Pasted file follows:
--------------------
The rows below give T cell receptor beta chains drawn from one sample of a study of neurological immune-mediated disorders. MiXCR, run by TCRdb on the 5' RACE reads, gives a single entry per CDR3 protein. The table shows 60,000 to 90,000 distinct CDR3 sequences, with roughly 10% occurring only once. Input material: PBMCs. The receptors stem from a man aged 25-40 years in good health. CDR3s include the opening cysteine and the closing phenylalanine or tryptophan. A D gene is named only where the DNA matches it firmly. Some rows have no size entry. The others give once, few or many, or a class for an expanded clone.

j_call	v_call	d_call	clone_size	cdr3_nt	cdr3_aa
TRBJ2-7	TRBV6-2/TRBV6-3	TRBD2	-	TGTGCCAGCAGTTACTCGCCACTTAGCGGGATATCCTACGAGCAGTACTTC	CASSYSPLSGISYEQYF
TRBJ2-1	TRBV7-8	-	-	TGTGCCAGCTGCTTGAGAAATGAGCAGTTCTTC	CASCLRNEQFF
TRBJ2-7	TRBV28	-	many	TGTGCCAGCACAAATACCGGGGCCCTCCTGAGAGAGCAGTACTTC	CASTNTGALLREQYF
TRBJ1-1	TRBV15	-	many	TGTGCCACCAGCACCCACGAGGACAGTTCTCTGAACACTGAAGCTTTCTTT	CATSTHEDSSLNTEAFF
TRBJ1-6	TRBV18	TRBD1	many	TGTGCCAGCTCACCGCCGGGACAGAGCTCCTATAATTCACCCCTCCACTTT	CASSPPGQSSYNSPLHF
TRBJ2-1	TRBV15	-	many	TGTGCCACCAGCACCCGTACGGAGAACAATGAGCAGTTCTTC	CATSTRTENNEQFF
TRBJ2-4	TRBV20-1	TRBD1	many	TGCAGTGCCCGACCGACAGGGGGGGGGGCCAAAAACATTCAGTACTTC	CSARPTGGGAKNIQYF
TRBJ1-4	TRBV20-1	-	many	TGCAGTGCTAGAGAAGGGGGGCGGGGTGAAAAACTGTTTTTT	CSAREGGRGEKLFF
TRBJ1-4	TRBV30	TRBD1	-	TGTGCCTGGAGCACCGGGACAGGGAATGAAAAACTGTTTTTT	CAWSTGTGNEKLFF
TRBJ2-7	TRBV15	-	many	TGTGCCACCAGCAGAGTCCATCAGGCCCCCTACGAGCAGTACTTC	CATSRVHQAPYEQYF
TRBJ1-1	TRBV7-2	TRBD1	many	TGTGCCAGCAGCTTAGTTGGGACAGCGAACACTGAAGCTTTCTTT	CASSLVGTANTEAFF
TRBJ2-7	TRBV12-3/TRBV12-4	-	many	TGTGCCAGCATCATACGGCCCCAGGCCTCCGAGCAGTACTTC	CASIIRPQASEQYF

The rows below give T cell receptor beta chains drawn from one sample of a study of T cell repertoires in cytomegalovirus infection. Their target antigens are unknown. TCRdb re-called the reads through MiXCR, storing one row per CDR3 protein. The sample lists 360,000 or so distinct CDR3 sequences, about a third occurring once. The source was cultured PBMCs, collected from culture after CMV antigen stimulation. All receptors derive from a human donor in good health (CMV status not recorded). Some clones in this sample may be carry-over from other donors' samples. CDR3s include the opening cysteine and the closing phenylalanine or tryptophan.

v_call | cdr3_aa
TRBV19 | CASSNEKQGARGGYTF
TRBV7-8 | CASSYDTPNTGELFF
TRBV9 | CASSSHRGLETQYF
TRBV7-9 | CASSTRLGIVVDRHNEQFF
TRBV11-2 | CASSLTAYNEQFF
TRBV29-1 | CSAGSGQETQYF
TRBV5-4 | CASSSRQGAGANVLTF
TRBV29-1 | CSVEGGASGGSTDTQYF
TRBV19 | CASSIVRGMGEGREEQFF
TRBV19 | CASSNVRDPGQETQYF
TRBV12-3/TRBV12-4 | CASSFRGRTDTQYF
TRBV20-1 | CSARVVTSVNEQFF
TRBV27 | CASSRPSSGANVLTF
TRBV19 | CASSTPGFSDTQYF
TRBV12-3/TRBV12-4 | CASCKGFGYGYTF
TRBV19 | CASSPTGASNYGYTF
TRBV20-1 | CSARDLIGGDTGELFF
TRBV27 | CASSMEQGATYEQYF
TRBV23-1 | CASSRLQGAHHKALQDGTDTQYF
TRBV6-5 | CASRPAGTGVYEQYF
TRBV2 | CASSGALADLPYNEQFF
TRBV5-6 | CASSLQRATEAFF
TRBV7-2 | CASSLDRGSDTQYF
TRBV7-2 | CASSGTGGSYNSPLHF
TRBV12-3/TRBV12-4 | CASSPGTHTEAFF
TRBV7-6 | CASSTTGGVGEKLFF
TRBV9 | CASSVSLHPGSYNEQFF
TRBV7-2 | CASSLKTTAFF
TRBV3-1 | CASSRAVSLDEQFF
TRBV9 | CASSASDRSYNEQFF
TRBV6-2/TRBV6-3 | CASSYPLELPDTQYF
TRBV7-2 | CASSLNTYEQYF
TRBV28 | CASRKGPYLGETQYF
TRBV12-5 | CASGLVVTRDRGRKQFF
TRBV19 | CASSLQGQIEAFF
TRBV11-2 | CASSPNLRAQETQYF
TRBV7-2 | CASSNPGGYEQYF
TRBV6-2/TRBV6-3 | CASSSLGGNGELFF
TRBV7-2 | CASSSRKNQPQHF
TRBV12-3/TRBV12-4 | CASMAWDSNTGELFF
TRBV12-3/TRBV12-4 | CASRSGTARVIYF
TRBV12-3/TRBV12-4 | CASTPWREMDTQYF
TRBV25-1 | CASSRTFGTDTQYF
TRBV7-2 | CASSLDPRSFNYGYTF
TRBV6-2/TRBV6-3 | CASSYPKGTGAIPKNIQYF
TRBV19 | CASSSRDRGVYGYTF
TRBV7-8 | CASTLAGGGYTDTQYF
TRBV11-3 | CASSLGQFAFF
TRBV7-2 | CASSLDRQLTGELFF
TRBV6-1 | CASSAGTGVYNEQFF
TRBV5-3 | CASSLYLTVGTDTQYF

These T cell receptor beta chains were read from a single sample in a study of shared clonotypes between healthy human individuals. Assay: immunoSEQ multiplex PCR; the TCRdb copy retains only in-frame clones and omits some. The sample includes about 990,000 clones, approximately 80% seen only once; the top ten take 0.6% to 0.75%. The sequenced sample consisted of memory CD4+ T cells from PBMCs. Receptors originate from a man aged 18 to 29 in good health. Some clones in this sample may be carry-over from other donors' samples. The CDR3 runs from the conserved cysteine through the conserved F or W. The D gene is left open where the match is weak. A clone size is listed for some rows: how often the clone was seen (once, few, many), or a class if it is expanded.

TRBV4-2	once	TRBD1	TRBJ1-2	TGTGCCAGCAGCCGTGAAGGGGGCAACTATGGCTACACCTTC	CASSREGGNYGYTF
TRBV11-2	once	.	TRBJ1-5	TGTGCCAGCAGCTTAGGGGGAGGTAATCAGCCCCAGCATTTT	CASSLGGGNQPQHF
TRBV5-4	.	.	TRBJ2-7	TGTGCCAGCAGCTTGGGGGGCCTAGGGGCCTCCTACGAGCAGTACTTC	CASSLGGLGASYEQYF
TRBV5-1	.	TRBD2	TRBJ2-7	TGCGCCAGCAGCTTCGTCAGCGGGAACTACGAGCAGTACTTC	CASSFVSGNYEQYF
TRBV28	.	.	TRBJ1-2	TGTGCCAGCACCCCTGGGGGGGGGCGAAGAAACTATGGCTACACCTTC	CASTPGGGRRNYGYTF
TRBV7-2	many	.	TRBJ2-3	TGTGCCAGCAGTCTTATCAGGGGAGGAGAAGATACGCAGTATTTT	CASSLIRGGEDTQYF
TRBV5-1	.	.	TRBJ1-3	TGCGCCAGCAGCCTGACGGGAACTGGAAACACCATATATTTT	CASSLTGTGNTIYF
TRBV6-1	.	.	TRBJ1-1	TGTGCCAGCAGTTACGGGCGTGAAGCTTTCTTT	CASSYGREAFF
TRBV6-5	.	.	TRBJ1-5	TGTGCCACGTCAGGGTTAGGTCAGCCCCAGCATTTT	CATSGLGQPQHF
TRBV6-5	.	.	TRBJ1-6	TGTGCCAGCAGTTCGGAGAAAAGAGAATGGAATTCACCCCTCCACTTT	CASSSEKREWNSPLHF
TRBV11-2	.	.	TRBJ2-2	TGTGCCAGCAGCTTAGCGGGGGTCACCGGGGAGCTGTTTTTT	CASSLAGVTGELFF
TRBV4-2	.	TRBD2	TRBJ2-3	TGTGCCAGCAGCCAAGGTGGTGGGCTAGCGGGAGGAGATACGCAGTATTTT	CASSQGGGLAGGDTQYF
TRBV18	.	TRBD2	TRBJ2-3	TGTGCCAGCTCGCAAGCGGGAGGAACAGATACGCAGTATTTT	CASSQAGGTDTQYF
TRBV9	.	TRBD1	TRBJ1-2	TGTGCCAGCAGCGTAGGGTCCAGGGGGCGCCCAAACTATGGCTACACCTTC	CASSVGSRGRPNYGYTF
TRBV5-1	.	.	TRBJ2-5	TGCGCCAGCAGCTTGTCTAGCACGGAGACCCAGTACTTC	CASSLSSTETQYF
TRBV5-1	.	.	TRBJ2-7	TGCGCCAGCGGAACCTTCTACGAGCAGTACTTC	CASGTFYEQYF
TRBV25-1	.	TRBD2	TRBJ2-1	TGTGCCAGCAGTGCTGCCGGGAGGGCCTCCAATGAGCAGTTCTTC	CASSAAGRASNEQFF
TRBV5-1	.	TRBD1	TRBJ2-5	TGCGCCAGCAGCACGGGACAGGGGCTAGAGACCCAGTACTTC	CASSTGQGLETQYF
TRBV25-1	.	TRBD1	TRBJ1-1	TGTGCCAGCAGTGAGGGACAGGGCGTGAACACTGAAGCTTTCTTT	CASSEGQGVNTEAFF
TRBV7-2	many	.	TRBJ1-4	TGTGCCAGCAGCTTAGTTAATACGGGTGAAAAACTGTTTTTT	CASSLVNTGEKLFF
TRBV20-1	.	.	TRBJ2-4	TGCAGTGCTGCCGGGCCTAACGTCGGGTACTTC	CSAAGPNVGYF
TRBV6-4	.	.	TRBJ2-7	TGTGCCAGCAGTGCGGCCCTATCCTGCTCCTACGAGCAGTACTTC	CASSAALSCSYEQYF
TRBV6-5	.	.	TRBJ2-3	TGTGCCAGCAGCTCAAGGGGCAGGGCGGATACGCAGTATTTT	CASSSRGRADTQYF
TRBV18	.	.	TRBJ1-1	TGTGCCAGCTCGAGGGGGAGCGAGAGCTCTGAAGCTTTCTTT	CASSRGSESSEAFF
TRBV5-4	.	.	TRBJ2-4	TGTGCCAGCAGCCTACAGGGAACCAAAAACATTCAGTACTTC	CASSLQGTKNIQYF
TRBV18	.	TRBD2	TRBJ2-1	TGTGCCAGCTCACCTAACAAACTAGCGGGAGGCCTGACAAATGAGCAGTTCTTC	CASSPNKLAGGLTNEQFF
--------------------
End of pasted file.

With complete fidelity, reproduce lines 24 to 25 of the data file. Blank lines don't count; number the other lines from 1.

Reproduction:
TRBV29-1 | CSVEGGASGGSTDTQYF
TRBV19 | CASSIVRGMGEGREEQFF